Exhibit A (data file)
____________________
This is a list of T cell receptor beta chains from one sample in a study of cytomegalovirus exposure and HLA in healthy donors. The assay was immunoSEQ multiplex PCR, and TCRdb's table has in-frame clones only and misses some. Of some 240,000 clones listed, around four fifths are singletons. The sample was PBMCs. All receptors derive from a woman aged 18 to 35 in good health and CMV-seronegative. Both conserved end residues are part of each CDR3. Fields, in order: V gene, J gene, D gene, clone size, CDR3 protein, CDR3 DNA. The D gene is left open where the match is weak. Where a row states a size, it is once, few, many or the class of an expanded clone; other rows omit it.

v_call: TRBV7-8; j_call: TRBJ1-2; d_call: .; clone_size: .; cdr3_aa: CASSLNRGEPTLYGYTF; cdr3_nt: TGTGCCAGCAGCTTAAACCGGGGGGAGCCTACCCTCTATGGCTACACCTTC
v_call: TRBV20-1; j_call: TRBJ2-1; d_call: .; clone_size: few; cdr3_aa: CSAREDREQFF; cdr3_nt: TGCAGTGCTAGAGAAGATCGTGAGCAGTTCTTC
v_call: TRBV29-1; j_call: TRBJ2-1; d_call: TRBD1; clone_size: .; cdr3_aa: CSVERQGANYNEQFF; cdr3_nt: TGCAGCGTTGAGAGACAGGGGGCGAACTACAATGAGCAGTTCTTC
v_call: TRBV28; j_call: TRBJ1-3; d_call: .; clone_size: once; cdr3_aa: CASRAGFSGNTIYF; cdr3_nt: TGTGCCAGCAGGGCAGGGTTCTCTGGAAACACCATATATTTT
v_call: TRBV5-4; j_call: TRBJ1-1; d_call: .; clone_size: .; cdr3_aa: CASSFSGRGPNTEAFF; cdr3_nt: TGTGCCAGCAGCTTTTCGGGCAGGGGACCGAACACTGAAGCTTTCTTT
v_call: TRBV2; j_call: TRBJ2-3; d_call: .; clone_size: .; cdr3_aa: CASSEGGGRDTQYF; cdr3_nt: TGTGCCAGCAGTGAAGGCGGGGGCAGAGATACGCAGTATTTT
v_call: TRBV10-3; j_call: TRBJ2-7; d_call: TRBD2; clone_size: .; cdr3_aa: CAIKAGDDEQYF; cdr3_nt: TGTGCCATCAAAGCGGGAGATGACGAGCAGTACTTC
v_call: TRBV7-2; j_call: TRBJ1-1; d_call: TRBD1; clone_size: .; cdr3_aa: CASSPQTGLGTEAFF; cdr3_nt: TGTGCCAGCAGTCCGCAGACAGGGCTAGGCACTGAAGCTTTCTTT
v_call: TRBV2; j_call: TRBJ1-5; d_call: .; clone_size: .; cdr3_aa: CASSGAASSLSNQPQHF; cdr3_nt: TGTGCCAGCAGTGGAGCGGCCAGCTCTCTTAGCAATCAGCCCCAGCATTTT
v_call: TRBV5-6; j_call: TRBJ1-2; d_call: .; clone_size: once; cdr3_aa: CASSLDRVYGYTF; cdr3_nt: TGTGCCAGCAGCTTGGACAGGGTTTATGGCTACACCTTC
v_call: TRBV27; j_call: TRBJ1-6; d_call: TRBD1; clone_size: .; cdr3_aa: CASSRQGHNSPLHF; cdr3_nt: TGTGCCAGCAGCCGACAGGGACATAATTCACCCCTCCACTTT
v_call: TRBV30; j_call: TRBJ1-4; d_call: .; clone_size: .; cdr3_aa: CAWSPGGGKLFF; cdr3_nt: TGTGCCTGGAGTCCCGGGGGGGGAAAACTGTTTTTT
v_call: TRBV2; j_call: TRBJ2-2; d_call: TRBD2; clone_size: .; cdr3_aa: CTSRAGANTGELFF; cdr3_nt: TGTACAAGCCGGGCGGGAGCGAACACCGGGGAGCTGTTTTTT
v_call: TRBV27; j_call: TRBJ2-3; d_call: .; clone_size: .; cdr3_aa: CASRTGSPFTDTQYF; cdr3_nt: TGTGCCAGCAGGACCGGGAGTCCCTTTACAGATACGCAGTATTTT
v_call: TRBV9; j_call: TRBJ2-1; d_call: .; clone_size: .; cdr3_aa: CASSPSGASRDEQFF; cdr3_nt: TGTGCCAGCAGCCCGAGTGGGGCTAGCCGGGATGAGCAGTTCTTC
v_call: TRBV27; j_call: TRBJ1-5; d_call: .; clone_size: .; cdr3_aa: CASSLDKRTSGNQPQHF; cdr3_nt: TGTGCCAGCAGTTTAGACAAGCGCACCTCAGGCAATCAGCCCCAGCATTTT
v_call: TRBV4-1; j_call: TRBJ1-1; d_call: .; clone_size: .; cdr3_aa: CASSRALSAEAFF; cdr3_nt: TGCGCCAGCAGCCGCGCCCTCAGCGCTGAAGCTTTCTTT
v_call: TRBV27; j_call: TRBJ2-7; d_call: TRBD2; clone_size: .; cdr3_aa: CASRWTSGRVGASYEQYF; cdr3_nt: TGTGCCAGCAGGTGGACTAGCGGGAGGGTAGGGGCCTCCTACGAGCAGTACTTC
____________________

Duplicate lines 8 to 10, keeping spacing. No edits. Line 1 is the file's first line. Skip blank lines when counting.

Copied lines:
v_call: TRBV10-3; j_call: TRBJ2-7; d_call: TRBD2; clone_size: .; cdr3_aa: CAIKAGDDEQYF; cdr3_nt: TGTGCCATCAAAGCGGGAGATGACGAGCAGTACTTC
v_call: TRBV7-2; j_call: TRBJ1-1; d_call: TRBD1; clone_size: .; cdr3_aa: CASSPQTGLGTEAFF; cdr3_nt: TGTGCCAGCAGTCCGCAGACAGGGCTAGGCACTGAAGCTTTCTTT
v_call: TRBV2; j_call: TRBJ1-5; d_call: .; clone_size: .; cdr3_aa: CASSGAASSLSNQPQHF; cdr3_nt: TGTGCCAGCAGTGGAGCGGCCAGCTCTCTTAGCAATCAGCCCCAGCATTTT